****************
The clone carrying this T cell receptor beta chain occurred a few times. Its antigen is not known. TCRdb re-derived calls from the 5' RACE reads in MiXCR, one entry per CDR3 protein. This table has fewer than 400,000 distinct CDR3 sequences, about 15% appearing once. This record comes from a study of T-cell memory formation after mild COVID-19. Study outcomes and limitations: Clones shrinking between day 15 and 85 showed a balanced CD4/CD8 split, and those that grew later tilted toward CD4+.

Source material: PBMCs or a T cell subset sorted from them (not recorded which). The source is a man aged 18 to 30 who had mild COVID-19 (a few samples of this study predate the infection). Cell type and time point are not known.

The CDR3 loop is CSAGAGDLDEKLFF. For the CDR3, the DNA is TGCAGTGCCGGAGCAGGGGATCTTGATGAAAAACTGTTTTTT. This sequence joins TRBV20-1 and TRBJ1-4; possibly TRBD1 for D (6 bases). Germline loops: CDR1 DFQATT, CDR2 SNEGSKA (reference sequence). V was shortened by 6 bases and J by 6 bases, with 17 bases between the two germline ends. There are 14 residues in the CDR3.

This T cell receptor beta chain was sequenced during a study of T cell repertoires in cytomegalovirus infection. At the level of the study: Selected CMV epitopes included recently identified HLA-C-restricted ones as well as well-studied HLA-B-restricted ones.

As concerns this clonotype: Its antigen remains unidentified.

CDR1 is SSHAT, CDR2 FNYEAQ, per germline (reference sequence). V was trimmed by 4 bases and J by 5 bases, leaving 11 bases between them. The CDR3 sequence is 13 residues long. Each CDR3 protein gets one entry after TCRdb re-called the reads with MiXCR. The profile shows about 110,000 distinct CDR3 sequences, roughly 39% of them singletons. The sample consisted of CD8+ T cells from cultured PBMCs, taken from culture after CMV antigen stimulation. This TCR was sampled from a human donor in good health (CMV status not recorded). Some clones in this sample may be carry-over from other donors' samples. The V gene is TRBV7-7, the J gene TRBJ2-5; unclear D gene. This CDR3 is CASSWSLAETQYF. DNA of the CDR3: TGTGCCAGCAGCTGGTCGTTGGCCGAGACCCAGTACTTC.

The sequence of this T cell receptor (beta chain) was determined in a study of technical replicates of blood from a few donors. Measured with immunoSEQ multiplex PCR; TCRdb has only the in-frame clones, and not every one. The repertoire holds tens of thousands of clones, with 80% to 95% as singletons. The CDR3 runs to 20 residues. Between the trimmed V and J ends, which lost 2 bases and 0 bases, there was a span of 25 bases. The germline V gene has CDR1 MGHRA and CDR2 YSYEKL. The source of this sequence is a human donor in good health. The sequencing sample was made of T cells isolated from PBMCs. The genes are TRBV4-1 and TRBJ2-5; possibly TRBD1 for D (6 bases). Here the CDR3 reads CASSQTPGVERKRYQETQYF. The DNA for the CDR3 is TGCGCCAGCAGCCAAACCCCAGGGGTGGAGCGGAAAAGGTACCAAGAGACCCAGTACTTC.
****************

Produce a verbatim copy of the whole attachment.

The clone carrying this T cell receptor beta chain occurred a few times. Its antigen is not known. TCRdb re-derived calls from the 5' RACE reads in MiXCR, one entry per CDR3 protein. This table has fewer than 400,000 distinct CDR3 sequences, about 15% appearing once. This record comes from a study of T-cell memory formation after mild COVID-19. Study outcomes and limitations: Clones shrinking between day 15 and 85 showed a balanced CD4/CD8 split, and those that grew later tilted toward CD4+.

Source material: PBMCs or a T cell subset sorted from them (not recorded which). The source is a man aged 18 to 30 who had mild COVID-19 (a few samples of this study predate the infection). Cell type and time point are not known.

The CDR3 loop is CSAGAGDLDEKLFF. For the CDR3, the DNA is TGCAGTGCCGGAGCAGGGGATCTTGATGAAAAACTGTTTTTT. This sequence joins TRBV20-1 and TRBJ1-4; possibly TRBD1 for D (6 bases). Germline loops: CDR1 DFQATT, CDR2 SNEGSKA (reference sequence). V was shortened by 6 bases and J by 6 bases, with 17 bases between the two germline ends. There are 14 residues in the CDR3.

This T cell receptor beta chain was sequenced during a study of T cell repertoires in cytomegalovirus infection. At the level of the study: Selected CMV epitopes included recently identified HLA-C-restricted ones as well as well-studied HLA-B-restricted ones.

As concerns this clonotype: Its antigen remains unidentified.

CDR1 is SSHAT, CDR2 FNYEAQ, per germline (reference sequence). V was trimmed by 4 bases and J by 5 bases, leaving 11 bases between them. The CDR3 sequence is 13 residues long. Each CDR3 protein gets one entry after TCRdb re-called the reads with MiXCR. The profile shows about 110,000 distinct CDR3 sequences, roughly 39% of them singletons. The sample consisted of CD8+ T cells from cultured PBMCs, taken from culture after CMV antigen stimulation. This TCR was sampled from a human donor in good health (CMV status not recorded). Some clones in this sample may be carry-over from other donors' samples. The V gene is TRBV7-7, the J gene TRBJ2-5; unclear D gene. This CDR3 is CASSWSLAETQYF. DNA of the CDR3: TGTGCCAGCAGCTGGTCGTTGGCCGAGACCCAGTACTTC.

The sequence of this T cell receptor (beta chain) was determined in a study of technical replicates of blood from a few donors. Measured with immunoSEQ multiplex PCR; TCRdb has only the in-frame clones, and not every one. The repertoire holds tens of thousands of clones, with 80% to 95% as singletons. The CDR3 runs to 20 residues. Between the trimmed V and J ends, which lost 2 bases and 0 bases, there was a span of 25 bases. The germline V gene has CDR1 MGHRA and CDR2 YSYEKL. The source of this sequence is a human donor in good health. The sequencing sample was made of T cells isolated from PBMCs. The genes are TRBV4-1 and TRBJ2-5; possibly TRBD1 for D (6 bases). Here the CDR3 reads CASSQTPGVERKRYQETQYF. The DNA for the CDR3 is TGCGCCAGCAGCCAAACCCCAGGGGTGGAGCGGAAAAGGTACCAAGAGACCCAGTACTTC.